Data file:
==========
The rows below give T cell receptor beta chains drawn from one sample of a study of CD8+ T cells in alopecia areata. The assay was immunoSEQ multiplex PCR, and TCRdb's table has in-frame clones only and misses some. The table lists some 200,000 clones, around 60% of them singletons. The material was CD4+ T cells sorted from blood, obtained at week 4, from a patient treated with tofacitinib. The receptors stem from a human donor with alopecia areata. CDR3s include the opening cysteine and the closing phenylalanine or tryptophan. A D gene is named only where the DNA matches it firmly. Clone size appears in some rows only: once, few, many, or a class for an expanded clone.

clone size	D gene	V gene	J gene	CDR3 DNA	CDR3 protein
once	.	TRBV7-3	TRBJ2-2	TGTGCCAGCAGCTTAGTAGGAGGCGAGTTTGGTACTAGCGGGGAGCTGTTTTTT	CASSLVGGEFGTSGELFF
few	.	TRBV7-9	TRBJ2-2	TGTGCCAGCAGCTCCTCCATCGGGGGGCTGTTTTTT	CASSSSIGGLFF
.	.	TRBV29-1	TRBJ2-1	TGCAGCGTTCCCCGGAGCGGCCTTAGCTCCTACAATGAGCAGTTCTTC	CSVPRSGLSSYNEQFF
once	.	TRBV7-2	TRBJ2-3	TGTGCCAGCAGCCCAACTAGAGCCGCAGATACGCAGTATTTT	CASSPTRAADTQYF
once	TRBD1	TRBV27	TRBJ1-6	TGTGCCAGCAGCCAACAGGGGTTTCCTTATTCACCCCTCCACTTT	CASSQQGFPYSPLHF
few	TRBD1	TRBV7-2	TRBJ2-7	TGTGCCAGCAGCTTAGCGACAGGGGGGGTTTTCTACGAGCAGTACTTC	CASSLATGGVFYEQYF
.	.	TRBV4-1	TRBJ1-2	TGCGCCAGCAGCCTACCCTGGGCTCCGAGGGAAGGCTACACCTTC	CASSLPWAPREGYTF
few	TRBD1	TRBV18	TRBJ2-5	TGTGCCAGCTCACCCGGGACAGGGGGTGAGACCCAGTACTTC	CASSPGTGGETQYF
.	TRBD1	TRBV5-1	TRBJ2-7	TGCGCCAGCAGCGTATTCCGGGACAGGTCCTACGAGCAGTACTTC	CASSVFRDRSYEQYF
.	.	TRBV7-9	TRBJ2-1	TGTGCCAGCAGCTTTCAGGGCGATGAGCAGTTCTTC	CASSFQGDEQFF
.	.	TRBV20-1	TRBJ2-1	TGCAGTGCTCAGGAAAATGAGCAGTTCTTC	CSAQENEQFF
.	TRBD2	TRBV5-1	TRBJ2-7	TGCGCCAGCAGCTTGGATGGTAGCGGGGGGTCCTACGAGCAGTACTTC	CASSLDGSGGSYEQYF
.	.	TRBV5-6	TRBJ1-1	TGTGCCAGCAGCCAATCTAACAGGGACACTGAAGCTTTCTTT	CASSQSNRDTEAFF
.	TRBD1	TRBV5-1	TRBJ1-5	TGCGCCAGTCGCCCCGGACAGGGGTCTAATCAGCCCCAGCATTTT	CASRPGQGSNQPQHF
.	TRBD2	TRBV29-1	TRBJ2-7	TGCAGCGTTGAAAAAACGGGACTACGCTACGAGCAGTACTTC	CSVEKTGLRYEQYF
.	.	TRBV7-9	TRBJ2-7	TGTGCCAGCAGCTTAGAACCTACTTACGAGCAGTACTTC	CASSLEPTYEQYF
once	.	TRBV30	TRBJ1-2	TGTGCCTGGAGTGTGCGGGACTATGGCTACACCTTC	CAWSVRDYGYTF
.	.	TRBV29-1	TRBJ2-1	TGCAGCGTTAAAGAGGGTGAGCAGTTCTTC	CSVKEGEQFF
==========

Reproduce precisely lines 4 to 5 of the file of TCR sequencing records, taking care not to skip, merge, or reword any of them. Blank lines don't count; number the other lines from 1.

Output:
few	.	TRBV7-9	TRBJ2-2	TGTGCCAGCAGCTCCTCCATCGGGGGGCTGTTTTTT	CASSSSIGGLFF
.	.	TRBV29-1	TRBJ2-1	TGCAGCGTTCCCCGGAGCGGCCTTAGCTCCTACAATGAGCAGTTCTTC	CSVPRSGLSSYNEQFF